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Getting to the point

Laura Myers | Thursday, March 31, 2011

It was 2001, and Notre Dame’s point guard had just scored 21 points to lead her team in a 90-75 victory over No. 1 Connecticut in the national semifinals.

Notre Dame’s future point guard, all of 10 years old, was rooting for her hometown team to win it all.

Even then, Skylar Diggins admired Niele Ivey.

“She was awesome at distributing the ball to her teammates but she could also score,” Diggins said. “She just put herself in a position for her team to score, whether it was her shot or getting a shot for others.”

In her senior season, Ivey was a first-team all-Big East and a third-team All-America selection. She averaged 12.1 points and 6.9 assists per game.

She was a freshman when Notre Dame played in its first Final Four, in 1997. She starred in its next Final Four. She graduated from Notre Dame a champion.

Now a new roster of Irish players, none more than Diggins, look to Ivey for guidance.

“The look at me and say, ‘She’s been where I want to go,’ ” Ivey said.


It was 2007, and Notre Dame coach Muffet McGraw had just called her championship point guard to offer her a position as an assistant coach.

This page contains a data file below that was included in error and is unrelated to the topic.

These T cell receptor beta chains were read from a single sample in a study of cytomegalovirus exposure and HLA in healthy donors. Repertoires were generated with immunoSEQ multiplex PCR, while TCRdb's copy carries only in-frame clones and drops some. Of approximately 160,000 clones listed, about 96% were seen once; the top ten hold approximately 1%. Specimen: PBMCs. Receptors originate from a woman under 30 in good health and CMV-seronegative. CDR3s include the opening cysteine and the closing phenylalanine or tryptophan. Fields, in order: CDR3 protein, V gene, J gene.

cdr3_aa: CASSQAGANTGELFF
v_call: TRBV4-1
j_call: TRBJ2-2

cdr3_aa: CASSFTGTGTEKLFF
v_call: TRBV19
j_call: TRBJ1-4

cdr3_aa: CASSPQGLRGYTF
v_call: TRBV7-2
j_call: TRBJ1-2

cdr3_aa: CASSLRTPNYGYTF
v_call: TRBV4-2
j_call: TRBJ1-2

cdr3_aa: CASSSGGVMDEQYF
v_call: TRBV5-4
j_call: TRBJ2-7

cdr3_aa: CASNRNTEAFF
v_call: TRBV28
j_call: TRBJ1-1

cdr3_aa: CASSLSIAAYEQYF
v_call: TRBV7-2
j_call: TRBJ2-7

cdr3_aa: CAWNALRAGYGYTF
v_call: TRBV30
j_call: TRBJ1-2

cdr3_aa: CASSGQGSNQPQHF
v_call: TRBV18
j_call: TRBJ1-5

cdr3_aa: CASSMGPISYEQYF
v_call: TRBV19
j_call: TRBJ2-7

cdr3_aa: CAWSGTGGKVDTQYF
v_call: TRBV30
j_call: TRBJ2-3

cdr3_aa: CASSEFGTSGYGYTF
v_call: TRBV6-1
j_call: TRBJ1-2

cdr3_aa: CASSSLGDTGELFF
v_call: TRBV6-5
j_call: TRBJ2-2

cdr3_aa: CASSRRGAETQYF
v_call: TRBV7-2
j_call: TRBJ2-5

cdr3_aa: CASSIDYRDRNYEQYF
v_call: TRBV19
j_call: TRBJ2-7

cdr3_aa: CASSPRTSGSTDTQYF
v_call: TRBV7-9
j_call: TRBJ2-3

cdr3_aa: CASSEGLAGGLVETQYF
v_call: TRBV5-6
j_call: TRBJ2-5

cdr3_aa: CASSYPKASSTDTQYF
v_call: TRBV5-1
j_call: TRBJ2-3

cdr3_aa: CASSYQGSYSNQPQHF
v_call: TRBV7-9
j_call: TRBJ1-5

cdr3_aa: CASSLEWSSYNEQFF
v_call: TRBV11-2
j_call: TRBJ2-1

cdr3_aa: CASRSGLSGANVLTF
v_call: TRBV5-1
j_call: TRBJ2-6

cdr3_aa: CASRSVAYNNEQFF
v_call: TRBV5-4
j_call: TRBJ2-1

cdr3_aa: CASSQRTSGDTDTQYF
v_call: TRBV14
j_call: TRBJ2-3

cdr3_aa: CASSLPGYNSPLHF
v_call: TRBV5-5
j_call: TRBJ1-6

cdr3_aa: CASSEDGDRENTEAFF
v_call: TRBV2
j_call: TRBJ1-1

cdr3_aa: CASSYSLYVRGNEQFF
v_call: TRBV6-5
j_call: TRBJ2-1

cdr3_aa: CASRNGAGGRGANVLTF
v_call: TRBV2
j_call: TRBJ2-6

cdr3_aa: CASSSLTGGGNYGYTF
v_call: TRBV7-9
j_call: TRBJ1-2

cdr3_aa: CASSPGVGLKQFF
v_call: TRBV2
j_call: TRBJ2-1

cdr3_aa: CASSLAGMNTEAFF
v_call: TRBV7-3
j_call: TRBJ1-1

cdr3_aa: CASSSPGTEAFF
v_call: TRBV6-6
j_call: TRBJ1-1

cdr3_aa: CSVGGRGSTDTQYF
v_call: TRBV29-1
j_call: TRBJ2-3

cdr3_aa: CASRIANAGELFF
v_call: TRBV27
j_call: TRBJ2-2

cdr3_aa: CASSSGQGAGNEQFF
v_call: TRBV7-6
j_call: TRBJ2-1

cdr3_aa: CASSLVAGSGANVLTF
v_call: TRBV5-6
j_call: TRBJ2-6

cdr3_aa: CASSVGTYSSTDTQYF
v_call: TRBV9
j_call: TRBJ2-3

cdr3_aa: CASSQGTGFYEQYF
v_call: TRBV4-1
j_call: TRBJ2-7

Notre Dame’s future point guard was 16 years old and lighting up Indiana high school basketball.

“When Coach McGraw called me, I told my family there had to be a reason for me to come back here to the best place in the world for me,” Ivey said.

That reason was to help the team compete for national championships. And to recruit Skylar Diggins.

“I was trying to prep for my interview, and people told me, ‘You need to get Skylar Diggins,'” Ivey said. “I had no experience at the assistant coaching level or as a recruiting coach.”

But the Washington High School superstar was more than receptive to Ivey as a potential coach.

“She called me all the time,” Ivey said. “We developed a relationship during the recruiting. She’d come up to campus, we’d go out to eat.”

That relationship was a major factor in Diggins’ decision to join the Irish despite an offer from historical powerhouse Stanford.

“It made it more attractive to Skylar to know she’d be able to play and learn from Niele,” McGraw said.


It was 2009, and Notre Dame’s future point guard was beginning her college career. Notre Dame’s guards coach was there for every step of it.

Diggins played at the No. 2 guard position behind senior point guard Melissa Lechlitner, and adjusted to college life while becoming one of the most accomplished freshmen in Notre Dame history.

“[Niele has] been her mentor. I think she has done a fantastic job of helping her in every way,” McGraw said. “At practice, off the court watching film, just talking about leadership. She’s really, really been the guiding force for Skylar since she came on campus.”

Ivey and Diggins analyzed film nearly every day, and worked on adjusting the high school star to the college game. Diggins’ biggest improvement came in the weight room, Ivey said, as she worked to get stronger.

The results were remarkable: Diggins became a starter just five games into her career, and led the team in scoring (13.8 ppg), steals (2.6 spg) and assists (3.2 apg).